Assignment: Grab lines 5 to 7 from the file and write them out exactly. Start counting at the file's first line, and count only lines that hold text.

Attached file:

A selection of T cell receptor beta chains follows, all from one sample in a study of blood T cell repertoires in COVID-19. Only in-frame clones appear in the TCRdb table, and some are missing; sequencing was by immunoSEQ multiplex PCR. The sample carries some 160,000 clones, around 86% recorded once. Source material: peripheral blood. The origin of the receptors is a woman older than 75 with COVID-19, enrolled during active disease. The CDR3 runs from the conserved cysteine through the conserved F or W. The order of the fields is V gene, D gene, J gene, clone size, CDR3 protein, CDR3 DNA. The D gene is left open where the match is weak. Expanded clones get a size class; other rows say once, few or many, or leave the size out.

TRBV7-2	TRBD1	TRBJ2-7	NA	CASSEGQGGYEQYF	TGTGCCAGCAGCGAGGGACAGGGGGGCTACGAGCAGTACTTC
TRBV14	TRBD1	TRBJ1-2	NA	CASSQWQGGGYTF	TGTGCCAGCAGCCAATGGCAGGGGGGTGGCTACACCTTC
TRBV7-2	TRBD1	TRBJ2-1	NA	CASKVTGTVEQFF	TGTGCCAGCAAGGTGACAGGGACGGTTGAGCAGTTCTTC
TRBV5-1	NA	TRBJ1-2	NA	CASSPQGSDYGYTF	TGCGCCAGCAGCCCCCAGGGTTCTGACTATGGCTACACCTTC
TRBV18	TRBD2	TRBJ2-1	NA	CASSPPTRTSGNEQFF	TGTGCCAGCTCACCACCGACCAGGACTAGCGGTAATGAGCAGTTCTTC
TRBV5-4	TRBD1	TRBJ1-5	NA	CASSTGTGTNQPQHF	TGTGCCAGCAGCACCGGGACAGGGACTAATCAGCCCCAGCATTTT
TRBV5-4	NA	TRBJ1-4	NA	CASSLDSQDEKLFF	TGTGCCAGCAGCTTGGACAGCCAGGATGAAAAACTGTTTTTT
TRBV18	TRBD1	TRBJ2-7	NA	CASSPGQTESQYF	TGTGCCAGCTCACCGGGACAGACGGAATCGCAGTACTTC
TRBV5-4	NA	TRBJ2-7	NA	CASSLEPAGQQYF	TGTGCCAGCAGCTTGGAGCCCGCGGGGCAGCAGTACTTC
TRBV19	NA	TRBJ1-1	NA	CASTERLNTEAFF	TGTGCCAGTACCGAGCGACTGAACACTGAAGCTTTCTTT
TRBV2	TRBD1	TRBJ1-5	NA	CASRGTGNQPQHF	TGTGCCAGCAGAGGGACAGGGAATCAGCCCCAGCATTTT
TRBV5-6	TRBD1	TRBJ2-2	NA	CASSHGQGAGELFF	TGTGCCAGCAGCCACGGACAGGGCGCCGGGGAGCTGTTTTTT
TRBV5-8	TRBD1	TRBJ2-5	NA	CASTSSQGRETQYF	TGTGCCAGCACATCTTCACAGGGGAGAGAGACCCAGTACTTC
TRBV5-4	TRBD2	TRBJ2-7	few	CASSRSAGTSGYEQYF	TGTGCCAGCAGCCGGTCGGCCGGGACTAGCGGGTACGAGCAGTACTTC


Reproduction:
TRBV5-1	NA	TRBJ1-2	NA	CASSPQGSDYGYTF	TGCGCCAGCAGCCCCCAGGGTTCTGACTATGGCTACACCTTC
TRBV18	TRBD2	TRBJ2-1	NA	CASSPPTRTSGNEQFF	TGTGCCAGCTCACCACCGACCAGGACTAGCGGTAATGAGCAGTTCTTC
TRBV5-4	TRBD1	TRBJ1-5	NA	CASSTGTGTNQPQHF	TGTGCCAGCAGCACCGGGACAGGGACTAATCAGCCCCAGCATTTT